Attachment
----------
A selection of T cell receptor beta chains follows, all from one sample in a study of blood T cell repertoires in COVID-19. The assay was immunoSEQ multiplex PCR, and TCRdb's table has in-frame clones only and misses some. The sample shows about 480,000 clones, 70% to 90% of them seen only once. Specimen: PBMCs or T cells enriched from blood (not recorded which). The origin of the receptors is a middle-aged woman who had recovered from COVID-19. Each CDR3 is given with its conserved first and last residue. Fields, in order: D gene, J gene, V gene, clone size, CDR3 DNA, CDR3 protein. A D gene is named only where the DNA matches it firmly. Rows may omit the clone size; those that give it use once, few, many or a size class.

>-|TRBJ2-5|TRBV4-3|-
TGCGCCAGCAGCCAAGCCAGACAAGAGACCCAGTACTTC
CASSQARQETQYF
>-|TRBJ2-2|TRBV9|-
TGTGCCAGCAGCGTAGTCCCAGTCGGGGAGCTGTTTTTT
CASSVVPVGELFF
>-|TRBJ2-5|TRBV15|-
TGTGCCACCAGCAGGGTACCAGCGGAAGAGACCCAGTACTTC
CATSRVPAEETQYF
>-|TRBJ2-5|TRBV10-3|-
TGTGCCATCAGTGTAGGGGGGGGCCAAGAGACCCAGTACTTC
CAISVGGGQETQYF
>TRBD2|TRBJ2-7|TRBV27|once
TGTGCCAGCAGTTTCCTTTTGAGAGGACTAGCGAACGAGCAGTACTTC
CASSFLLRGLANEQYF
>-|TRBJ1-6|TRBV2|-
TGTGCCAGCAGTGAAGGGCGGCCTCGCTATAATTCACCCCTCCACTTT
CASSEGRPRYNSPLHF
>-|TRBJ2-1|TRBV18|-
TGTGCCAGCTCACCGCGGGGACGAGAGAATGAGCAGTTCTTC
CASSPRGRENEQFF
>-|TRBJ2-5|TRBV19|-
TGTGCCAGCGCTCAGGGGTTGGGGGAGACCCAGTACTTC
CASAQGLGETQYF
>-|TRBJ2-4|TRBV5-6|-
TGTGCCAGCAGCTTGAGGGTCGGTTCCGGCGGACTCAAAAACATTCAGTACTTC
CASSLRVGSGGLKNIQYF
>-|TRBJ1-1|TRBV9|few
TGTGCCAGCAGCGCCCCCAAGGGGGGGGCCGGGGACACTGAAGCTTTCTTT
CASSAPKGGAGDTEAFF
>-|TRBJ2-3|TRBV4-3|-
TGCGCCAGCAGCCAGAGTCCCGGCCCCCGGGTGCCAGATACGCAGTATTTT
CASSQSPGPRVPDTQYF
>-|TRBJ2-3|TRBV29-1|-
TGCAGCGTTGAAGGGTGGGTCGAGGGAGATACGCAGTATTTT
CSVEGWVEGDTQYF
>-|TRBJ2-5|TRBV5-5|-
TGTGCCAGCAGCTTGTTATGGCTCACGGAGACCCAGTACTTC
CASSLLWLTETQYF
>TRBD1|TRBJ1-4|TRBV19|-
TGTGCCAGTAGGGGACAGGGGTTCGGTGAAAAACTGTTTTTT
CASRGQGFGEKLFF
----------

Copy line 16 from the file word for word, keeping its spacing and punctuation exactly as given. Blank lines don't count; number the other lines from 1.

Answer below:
CASSFLLRGLANEQYF